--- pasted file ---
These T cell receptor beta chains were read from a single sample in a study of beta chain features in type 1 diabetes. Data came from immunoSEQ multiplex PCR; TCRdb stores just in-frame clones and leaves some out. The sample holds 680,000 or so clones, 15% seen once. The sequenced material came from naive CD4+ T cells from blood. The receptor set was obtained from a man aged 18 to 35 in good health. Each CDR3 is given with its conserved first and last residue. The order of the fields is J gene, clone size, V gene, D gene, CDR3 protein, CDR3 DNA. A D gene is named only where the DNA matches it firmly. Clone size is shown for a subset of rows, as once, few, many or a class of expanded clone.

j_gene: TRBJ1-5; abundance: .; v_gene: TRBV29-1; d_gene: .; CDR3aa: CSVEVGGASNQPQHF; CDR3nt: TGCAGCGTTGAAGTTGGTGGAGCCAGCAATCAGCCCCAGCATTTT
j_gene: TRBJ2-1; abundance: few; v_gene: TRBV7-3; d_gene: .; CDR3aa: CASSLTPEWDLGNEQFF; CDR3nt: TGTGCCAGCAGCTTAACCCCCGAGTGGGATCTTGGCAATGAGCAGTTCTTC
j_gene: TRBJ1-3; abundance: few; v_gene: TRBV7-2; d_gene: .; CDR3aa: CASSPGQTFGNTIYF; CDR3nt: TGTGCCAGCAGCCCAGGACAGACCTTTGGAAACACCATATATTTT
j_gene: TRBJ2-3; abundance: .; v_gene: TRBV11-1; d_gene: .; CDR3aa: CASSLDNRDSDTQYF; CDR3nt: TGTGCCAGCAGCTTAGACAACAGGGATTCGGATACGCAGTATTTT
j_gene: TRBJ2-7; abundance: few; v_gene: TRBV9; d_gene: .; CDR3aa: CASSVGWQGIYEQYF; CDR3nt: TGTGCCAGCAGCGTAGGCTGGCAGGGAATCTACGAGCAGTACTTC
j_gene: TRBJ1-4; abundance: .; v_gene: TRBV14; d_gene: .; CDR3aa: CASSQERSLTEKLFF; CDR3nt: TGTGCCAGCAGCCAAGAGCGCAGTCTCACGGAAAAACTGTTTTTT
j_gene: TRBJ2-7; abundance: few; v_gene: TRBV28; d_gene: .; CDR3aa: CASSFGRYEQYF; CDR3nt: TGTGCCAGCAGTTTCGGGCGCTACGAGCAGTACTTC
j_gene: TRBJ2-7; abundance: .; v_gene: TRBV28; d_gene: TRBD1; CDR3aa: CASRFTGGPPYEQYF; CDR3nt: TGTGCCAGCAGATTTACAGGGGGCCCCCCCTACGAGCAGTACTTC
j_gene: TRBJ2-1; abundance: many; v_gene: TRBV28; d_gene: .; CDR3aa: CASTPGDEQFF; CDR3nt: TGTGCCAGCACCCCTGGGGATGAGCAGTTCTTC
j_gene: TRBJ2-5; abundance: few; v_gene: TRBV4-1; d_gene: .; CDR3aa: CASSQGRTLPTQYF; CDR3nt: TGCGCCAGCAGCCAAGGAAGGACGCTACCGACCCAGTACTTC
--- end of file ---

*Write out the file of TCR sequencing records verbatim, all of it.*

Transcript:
These T cell receptor beta chains were read from a single sample in a study of beta chain features in type 1 diabetes. Data came from immunoSEQ multiplex PCR; TCRdb stores just in-frame clones and leaves some out. The sample holds 680,000 or so clones, 15% seen once. The sequenced material came from naive CD4+ T cells from blood. The receptor set was obtained from a man aged 18 to 35 in good health. Each CDR3 is given with its conserved first and last residue. The order of the fields is J gene, clone size, V gene, D gene, CDR3 protein, CDR3 DNA. A D gene is named only where the DNA matches it firmly. Clone size is shown for a subset of rows, as once, few, many or a class of expanded clone.

j_gene: TRBJ1-5; abundance: .; v_gene: TRBV29-1; d_gene: .; CDR3aa: CSVEVGGASNQPQHF; CDR3nt: TGCAGCGTTGAAGTTGGTGGAGCCAGCAATCAGCCCCAGCATTTT
j_gene: TRBJ2-1; abundance: few; v_gene: TRBV7-3; d_gene: .; CDR3aa: CASSLTPEWDLGNEQFF; CDR3nt: TGTGCCAGCAGCTTAACCCCCGAGTGGGATCTTGGCAATGAGCAGTTCTTC
j_gene: TRBJ1-3; abundance: few; v_gene: TRBV7-2; d_gene: .; CDR3aa: CASSPGQTFGNTIYF; CDR3nt: TGTGCCAGCAGCCCAGGACAGACCTTTGGAAACACCATATATTTT
j_gene: TRBJ2-3; abundance: .; v_gene: TRBV11-1; d_gene: .; CDR3aa: CASSLDNRDSDTQYF; CDR3nt: TGTGCCAGCAGCTTAGACAACAGGGATTCGGATACGCAGTATTTT
j_gene: TRBJ2-7; abundance: few; v_gene: TRBV9; d_gene: .; CDR3aa: CASSVGWQGIYEQYF; CDR3nt: TGTGCCAGCAGCGTAGGCTGGCAGGGAATCTACGAGCAGTACTTC
j_gene: TRBJ1-4; abundance: .; v_gene: TRBV14; d_gene: .; CDR3aa: CASSQERSLTEKLFF; CDR3nt: TGTGCCAGCAGCCAAGAGCGCAGTCTCACGGAAAAACTGTTTTTT
j_gene: TRBJ2-7; abundance: few; v_gene: TRBV28; d_gene: .; CDR3aa: CASSFGRYEQYF; CDR3nt: TGTGCCAGCAGTTTCGGGCGCTACGAGCAGTACTTC
j_gene: TRBJ2-7; abundance: .; v_gene: TRBV28; d_gene: TRBD1; CDR3aa: CASRFTGGPPYEQYF; CDR3nt: TGTGCCAGCAGATTTACAGGGGGCCCCCCCTACGAGCAGTACTTC
j_gene: TRBJ2-1; abundance: many; v_gene: TRBV28; d_gene: .; CDR3aa: CASTPGDEQFF; CDR3nt: TGTGCCAGCACCCCTGGGGATGAGCAGTTCTTC
j_gene: TRBJ2-5; abundance: few; v_gene: TRBV4-1; d_gene: .; CDR3aa: CASSQGRTLPTQYF; CDR3nt: TGCGCCAGCAGCCAAGGAAGGACGCTACCGACCCAGTACTTC